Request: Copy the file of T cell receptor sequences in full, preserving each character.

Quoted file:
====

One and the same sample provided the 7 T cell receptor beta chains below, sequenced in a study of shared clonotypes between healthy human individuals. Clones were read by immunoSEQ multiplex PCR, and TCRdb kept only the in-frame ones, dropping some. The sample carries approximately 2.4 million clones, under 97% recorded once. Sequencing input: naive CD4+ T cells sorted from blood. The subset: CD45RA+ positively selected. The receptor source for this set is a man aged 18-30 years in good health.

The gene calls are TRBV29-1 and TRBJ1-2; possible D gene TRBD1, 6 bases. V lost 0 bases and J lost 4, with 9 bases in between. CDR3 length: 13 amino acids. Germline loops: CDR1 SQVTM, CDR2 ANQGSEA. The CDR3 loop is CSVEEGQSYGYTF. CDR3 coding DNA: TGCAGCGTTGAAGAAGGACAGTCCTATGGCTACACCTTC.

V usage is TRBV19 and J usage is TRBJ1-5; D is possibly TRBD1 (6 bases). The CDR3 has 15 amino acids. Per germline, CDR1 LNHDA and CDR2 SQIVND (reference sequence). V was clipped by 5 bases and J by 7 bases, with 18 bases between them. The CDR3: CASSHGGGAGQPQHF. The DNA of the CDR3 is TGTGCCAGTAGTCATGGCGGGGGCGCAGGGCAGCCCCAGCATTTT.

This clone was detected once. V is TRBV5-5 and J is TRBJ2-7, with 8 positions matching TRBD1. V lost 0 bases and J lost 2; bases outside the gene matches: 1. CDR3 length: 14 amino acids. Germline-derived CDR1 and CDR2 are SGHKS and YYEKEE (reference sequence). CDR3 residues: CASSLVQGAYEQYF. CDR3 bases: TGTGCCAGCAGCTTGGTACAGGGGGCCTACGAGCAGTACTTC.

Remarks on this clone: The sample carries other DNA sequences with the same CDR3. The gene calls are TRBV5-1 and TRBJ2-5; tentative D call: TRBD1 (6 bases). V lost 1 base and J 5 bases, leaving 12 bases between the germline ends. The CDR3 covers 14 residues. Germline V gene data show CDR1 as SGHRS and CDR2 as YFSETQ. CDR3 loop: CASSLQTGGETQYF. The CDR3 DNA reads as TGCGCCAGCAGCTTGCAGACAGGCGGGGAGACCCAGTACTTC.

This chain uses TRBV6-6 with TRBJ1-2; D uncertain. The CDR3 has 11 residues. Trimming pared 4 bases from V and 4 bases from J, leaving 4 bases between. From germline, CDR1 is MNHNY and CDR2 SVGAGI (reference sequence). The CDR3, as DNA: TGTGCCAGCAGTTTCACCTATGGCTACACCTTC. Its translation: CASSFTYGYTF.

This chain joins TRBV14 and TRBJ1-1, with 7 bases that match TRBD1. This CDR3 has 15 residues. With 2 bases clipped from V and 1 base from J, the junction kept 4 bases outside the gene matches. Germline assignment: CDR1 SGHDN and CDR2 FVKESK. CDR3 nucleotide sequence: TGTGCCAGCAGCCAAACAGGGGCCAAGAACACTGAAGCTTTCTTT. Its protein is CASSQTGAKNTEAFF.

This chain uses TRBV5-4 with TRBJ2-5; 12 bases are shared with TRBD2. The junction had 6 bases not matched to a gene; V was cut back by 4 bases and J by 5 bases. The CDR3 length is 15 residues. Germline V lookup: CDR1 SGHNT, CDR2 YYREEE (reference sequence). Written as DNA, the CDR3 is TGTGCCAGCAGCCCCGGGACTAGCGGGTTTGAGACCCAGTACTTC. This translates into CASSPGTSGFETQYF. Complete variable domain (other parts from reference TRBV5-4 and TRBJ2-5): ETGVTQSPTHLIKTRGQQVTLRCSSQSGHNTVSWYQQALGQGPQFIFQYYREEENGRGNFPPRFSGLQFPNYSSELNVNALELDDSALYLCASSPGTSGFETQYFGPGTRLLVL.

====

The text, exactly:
One and the same sample provided the 7 T cell receptor beta chains below, sequenced in a study of shared clonotypes between healthy human individuals. Clones were read by immunoSEQ multiplex PCR, and TCRdb kept only the in-frame ones, dropping some. The sample carries approximately 2.4 million clones, under 97% recorded once. Sequencing input: naive CD4+ T cells sorted from blood. The subset: CD45RA+ positively selected. The receptor source for this set is a man aged 18-30 years in good health.

The gene calls are TRBV29-1 and TRBJ1-2; possible D gene TRBD1, 6 bases. V lost 0 bases and J lost 4, with 9 bases in between. CDR3 length: 13 amino acids. Germline loops: CDR1 SQVTM, CDR2 ANQGSEA. The CDR3 loop is CSVEEGQSYGYTF. CDR3 coding DNA: TGCAGCGTTGAAGAAGGACAGTCCTATGGCTACACCTTC.

V usage is TRBV19 and J usage is TRBJ1-5; D is possibly TRBD1 (6 bases). The CDR3 has 15 amino acids. Per germline, CDR1 LNHDA and CDR2 SQIVND (reference sequence). V was clipped by 5 bases and J by 7 bases, with 18 bases between them. The CDR3: CASSHGGGAGQPQHF. The DNA of the CDR3 is TGTGCCAGTAGTCATGGCGGGGGCGCAGGGCAGCCCCAGCATTTT.

This clone was detected once. V is TRBV5-5 and J is TRBJ2-7, with 8 positions matching TRBD1. V lost 0 bases and J lost 2; bases outside the gene matches: 1. CDR3 length: 14 amino acids. Germline-derived CDR1 and CDR2 are SGHKS and YYEKEE (reference sequence). CDR3 residues: CASSLVQGAYEQYF. CDR3 bases: TGTGCCAGCAGCTTGGTACAGGGGGCCTACGAGCAGTACTTC.

Remarks on this clone: The sample carries other DNA sequences with the same CDR3. The gene calls are TRBV5-1 and TRBJ2-5; tentative D call: TRBD1 (6 bases). V lost 1 base and J 5 bases, leaving 12 bases between the germline ends. The CDR3 covers 14 residues. Germline V gene data show CDR1 as SGHRS and CDR2 as YFSETQ. CDR3 loop: CASSLQTGGETQYF. The CDR3 DNA reads as TGCGCCAGCAGCTTGCAGACAGGCGGGGAGACCCAGTACTTC.

This chain uses TRBV6-6 with TRBJ1-2; D uncertain. The CDR3 has 11 residues. Trimming pared 4 bases from V and 4 bases from J, leaving 4 bases between. From germline, CDR1 is MNHNY and CDR2 SVGAGI (reference sequence). The CDR3, as DNA: TGTGCCAGCAGTTTCACCTATGGCTACACCTTC. Its translation: CASSFTYGYTF.

This chain joins TRBV14 and TRBJ1-1, with 7 bases that match TRBD1. This CDR3 has 15 residues. With 2 bases clipped from V and 1 base from J, the junction kept 4 bases outside the gene matches. Germline assignment: CDR1 SGHDN and CDR2 FVKESK. CDR3 nucleotide sequence: TGTGCCAGCAGCCAAACAGGGGCCAAGAACACTGAAGCTTTCTTT. Its protein is CASSQTGAKNTEAFF.

This chain uses TRBV5-4 with TRBJ2-5; 12 bases are shared with TRBD2. The junction had 6 bases not matched to a gene; V was cut back by 4 bases and J by 5 bases. The CDR3 length is 15 residues. Germline V lookup: CDR1 SGHNT, CDR2 YYREEE (reference sequence). Written as DNA, the CDR3 is TGTGCCAGCAGCCCCGGGACTAGCGGGTTTGAGACCCAGTACTTC. This translates into CASSPGTSGFETQYF. Complete variable domain (other parts from reference TRBV5-4 and TRBJ2-5): ETGVTQSPTHLIKTRGQQVTLRCSSQSGHNTVSWYQQALGQGPQFIFQYYREEENGRGNFPPRFSGLQFPNYSSELNVNALELDDSALYLCASSPGTSGFETQYFGPGTRLLVL.